“No Race Suicide in Utah:” Eugenics, Race, and a 1907 Postcard

By September 28, 2013

This is a guest post by Cassandra Clark, a PhD student at the University of Utah whose work focuses on how religious communities thought about religious discourse and race.  Cassandra is the mother two lovely daughters – both of whom bear the names of Presidents!.  She also attended the University of Northern Colorado where she earned a MA in history and teaches courses at the community college in Salt Lake.

Filed away in the archives of the Church History Library of the Church of Jesus Christ of Latter-day Saints are two copies of a 1907 postcard with the by-line, ?No Race Suicide in Utah!?[1]  The scene printed on the postcard depicts an old bearded gentleman, decked out in a black suit and top hat, carrying a baby on each arm with eight children following him.  Each child is adorned in brightly colored dress, and several of them hold toys while two clutch balloon strings.   The artist, identified as C.R. Miller, printed ?No Race Suicide in Utah!? in all capital letters on one fourth of the top right hand corner of the card.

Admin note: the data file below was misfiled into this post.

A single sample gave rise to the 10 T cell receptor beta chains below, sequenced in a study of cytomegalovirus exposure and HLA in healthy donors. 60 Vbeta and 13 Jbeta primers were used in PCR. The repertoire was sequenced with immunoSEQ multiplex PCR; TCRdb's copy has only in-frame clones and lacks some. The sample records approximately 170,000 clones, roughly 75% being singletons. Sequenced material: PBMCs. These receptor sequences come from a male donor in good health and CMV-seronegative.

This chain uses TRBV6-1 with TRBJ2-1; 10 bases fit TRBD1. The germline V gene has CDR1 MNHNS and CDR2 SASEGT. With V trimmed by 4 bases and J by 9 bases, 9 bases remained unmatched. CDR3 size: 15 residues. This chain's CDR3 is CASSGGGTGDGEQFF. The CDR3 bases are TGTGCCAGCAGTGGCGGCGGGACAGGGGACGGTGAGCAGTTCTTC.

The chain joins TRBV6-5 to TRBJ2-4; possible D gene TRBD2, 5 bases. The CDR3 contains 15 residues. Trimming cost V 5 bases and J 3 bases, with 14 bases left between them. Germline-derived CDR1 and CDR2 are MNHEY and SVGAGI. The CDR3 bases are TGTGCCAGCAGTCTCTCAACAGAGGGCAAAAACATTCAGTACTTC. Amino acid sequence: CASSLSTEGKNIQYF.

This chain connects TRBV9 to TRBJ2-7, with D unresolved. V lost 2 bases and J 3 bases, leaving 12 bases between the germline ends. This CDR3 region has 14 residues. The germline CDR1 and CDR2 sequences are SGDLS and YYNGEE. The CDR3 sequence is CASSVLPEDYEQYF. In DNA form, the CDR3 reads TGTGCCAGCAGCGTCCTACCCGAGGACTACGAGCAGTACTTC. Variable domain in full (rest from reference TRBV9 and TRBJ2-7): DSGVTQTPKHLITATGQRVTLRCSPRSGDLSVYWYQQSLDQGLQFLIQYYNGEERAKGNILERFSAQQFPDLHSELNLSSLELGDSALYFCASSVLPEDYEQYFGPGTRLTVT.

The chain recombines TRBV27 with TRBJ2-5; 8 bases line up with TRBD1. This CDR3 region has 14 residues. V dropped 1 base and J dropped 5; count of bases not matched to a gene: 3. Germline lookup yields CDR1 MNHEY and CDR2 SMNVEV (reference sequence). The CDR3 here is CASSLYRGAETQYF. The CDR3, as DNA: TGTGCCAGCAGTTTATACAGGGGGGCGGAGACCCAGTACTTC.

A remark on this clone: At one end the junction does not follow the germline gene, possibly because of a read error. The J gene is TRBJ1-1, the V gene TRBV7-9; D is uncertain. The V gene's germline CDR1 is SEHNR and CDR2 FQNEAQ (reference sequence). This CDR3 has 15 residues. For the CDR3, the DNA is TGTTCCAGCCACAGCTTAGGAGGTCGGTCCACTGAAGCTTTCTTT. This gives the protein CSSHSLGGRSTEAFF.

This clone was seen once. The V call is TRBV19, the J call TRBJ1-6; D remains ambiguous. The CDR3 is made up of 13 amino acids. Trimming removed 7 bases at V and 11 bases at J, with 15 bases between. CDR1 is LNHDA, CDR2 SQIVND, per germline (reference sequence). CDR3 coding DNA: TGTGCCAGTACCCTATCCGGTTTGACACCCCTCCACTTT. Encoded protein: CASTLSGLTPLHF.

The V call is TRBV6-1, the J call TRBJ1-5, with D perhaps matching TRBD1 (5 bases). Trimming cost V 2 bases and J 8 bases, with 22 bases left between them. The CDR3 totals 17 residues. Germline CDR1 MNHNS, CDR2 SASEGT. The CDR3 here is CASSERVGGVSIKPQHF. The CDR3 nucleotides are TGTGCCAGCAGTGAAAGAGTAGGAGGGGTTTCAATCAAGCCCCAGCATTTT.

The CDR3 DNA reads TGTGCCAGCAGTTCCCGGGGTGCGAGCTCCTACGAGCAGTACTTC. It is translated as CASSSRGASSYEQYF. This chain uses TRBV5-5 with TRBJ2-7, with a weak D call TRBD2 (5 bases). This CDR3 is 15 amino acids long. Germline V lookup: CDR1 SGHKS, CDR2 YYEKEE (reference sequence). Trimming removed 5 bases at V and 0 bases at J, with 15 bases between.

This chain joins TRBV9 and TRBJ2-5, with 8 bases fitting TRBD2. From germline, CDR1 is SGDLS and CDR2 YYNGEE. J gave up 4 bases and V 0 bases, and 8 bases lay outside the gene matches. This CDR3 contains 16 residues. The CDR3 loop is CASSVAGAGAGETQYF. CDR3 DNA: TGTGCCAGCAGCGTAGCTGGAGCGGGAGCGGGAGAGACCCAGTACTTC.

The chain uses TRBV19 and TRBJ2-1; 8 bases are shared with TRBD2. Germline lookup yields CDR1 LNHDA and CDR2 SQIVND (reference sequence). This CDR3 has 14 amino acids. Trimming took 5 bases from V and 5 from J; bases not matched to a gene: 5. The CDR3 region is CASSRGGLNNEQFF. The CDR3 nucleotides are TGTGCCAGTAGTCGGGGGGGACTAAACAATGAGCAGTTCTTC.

As I held this postcard in my hands, I realized that this one piece of material culture provided a physical representation of the conclusions I drew about Mormon involvement in the American eugenics movement.  The eugenics movement, or the scientific program pioneered by Charles Darwin?s cousin, Sir Francis Galton, encompassed two main objectives. First, the promotion of ?positive eugenics,? or the proliferation of the ?white? race by emulating Victorian gender roles and large family sizes, and second, ?negative eugenics,? or the sterilization of all people deemed ?unfit? because of their lifestyles and economic status.[2] For members of the Church of Jesus Christ of Latter-day Saints living in the midst of the American West, eugenics became a vehicle that defined their identity as both devout members dedicated to upholding church doctrine, and a way to tie their community into national citizenry.